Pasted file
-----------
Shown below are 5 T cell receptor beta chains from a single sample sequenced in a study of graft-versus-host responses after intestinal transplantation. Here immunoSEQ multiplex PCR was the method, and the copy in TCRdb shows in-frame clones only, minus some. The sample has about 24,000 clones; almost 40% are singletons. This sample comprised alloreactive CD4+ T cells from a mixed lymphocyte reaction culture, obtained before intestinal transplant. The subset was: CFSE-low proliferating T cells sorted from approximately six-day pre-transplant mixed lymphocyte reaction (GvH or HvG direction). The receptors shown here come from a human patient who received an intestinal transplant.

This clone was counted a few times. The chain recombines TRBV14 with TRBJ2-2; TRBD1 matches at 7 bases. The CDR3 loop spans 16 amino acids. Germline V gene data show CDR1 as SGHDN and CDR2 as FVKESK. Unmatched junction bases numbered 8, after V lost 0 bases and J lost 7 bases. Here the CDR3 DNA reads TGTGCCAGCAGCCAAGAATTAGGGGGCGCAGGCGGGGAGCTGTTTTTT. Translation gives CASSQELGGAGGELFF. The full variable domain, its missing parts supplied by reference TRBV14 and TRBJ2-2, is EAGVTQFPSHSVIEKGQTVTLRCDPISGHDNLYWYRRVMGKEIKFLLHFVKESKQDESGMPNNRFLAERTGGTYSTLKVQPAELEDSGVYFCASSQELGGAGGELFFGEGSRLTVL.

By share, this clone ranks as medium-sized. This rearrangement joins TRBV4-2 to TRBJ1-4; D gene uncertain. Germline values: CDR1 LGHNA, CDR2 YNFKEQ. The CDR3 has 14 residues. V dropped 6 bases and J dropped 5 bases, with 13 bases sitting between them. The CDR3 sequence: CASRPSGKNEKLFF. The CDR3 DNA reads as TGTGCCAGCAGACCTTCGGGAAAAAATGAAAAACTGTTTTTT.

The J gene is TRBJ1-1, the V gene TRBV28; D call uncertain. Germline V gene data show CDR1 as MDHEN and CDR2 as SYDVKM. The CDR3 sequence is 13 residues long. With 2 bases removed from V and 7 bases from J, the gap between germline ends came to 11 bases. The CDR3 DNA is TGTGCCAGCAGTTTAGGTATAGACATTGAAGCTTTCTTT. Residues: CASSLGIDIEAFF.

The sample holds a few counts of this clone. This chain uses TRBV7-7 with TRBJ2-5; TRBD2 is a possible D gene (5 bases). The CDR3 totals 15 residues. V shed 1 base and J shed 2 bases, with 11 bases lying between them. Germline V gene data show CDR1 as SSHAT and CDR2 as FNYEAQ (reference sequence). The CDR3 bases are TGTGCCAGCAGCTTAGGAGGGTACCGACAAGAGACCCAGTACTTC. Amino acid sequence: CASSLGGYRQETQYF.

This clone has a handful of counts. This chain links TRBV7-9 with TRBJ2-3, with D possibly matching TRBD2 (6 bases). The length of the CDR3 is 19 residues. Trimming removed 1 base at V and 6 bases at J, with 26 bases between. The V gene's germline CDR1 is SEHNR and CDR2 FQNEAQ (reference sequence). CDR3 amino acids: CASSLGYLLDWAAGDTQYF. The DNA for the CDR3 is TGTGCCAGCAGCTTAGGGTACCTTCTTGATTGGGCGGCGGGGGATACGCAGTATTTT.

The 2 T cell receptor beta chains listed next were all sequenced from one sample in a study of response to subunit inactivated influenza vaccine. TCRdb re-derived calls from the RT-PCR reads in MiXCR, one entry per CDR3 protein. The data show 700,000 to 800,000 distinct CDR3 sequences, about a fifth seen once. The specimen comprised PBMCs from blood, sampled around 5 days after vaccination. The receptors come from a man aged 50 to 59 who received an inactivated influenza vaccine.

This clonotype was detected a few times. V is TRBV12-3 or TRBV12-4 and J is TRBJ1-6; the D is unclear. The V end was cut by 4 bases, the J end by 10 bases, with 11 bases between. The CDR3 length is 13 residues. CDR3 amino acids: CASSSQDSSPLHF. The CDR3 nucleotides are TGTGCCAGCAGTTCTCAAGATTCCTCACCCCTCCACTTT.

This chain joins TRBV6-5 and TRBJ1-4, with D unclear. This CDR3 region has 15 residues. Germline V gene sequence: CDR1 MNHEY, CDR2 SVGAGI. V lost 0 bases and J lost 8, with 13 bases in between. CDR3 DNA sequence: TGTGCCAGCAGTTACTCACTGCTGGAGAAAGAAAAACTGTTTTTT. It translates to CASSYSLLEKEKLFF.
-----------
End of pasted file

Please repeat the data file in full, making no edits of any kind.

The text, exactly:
Shown below are 5 T cell receptor beta chains from a single sample sequenced in a study of graft-versus-host responses after intestinal transplantation. Here immunoSEQ multiplex PCR was the method, and the copy in TCRdb shows in-frame clones only, minus some. The sample has about 24,000 clones; almost 40% are singletons. This sample comprised alloreactive CD4+ T cells from a mixed lymphocyte reaction culture, obtained before intestinal transplant. The subset was: CFSE-low proliferating T cells sorted from approximately six-day pre-transplant mixed lymphocyte reaction (GvH or HvG direction). The receptors shown here come from a human patient who received an intestinal transplant.

This clone was counted a few times. The chain recombines TRBV14 with TRBJ2-2; TRBD1 matches at 7 bases. The CDR3 loop spans 16 amino acids. Germline V gene data show CDR1 as SGHDN and CDR2 as FVKESK. Unmatched junction bases numbered 8, after V lost 0 bases and J lost 7 bases. Here the CDR3 DNA reads TGTGCCAGCAGCCAAGAATTAGGGGGCGCAGGCGGGGAGCTGTTTTTT. Translation gives CASSQELGGAGGELFF. The full variable domain, its missing parts supplied by reference TRBV14 and TRBJ2-2, is EAGVTQFPSHSVIEKGQTVTLRCDPISGHDNLYWYRRVMGKEIKFLLHFVKESKQDESGMPNNRFLAERTGGTYSTLKVQPAELEDSGVYFCASSQELGGAGGELFFGEGSRLTVL.

By share, this clone ranks as medium-sized. This rearrangement joins TRBV4-2 to TRBJ1-4; D gene uncertain. Germline values: CDR1 LGHNA, CDR2 YNFKEQ. The CDR3 has 14 residues. V dropped 6 bases and J dropped 5 bases, with 13 bases sitting between them. The CDR3 sequence: CASRPSGKNEKLFF. The CDR3 DNA reads as TGTGCCAGCAGACCTTCGGGAAAAAATGAAAAACTGTTTTTT.

The J gene is TRBJ1-1, the V gene TRBV28; D call uncertain. Germline V gene data show CDR1 as MDHEN and CDR2 as SYDVKM. The CDR3 sequence is 13 residues long. With 2 bases removed from V and 7 bases from J, the gap between germline ends came to 11 bases. The CDR3 DNA is TGTGCCAGCAGTTTAGGTATAGACATTGAAGCTTTCTTT. Residues: CASSLGIDIEAFF.

The sample holds a few counts of this clone. This chain uses TRBV7-7 with TRBJ2-5; TRBD2 is a possible D gene (5 bases). The CDR3 totals 15 residues. V shed 1 base and J shed 2 bases, with 11 bases lying between them. Germline V gene data show CDR1 as SSHAT and CDR2 as FNYEAQ (reference sequence). The CDR3 bases are TGTGCCAGCAGCTTAGGAGGGTACCGACAAGAGACCCAGTACTTC. Amino acid sequence: CASSLGGYRQETQYF.

This clone has a handful of counts. This chain links TRBV7-9 with TRBJ2-3, with D possibly matching TRBD2 (6 bases). The length of the CDR3 is 19 residues. Trimming removed 1 base at V and 6 bases at J, with 26 bases between. The V gene's germline CDR1 is SEHNR and CDR2 FQNEAQ (reference sequence). CDR3 amino acids: CASSLGYLLDWAAGDTQYF. The DNA for the CDR3 is TGTGCCAGCAGCTTAGGGTACCTTCTTGATTGGGCGGCGGGGGATACGCAGTATTTT.

The 2 T cell receptor beta chains listed next were all sequenced from one sample in a study of response to subunit inactivated influenza vaccine. TCRdb re-derived calls from the RT-PCR reads in MiXCR, one entry per CDR3 protein. The data show 700,000 to 800,000 distinct CDR3 sequences, about a fifth seen once. The specimen comprised PBMCs from blood, sampled around 5 days after vaccination. The receptors come from a man aged 50 to 59 who received an inactivated influenza vaccine.

This clonotype was detected a few times. V is TRBV12-3 or TRBV12-4 and J is TRBJ1-6; the D is unclear. The V end was cut by 4 bases, the J end by 10 bases, with 11 bases between. The CDR3 length is 13 residues. CDR3 amino acids: CASSSQDSSPLHF. The CDR3 nucleotides are TGTGCCAGCAGTTCTCAAGATTCCTCACCCCTCCACTTT.

This chain joins TRBV6-5 and TRBJ1-4, with D unclear. This CDR3 region has 15 residues. Germline V gene sequence: CDR1 MNHEY, CDR2 SVGAGI. V lost 0 bases and J lost 8, with 13 bases in between. CDR3 DNA sequence: TGTGCCAGCAGTTACTCACTGCTGGAGAAAGAAAAACTGTTTTTT. It translates to CASSYSLLEKEKLFF.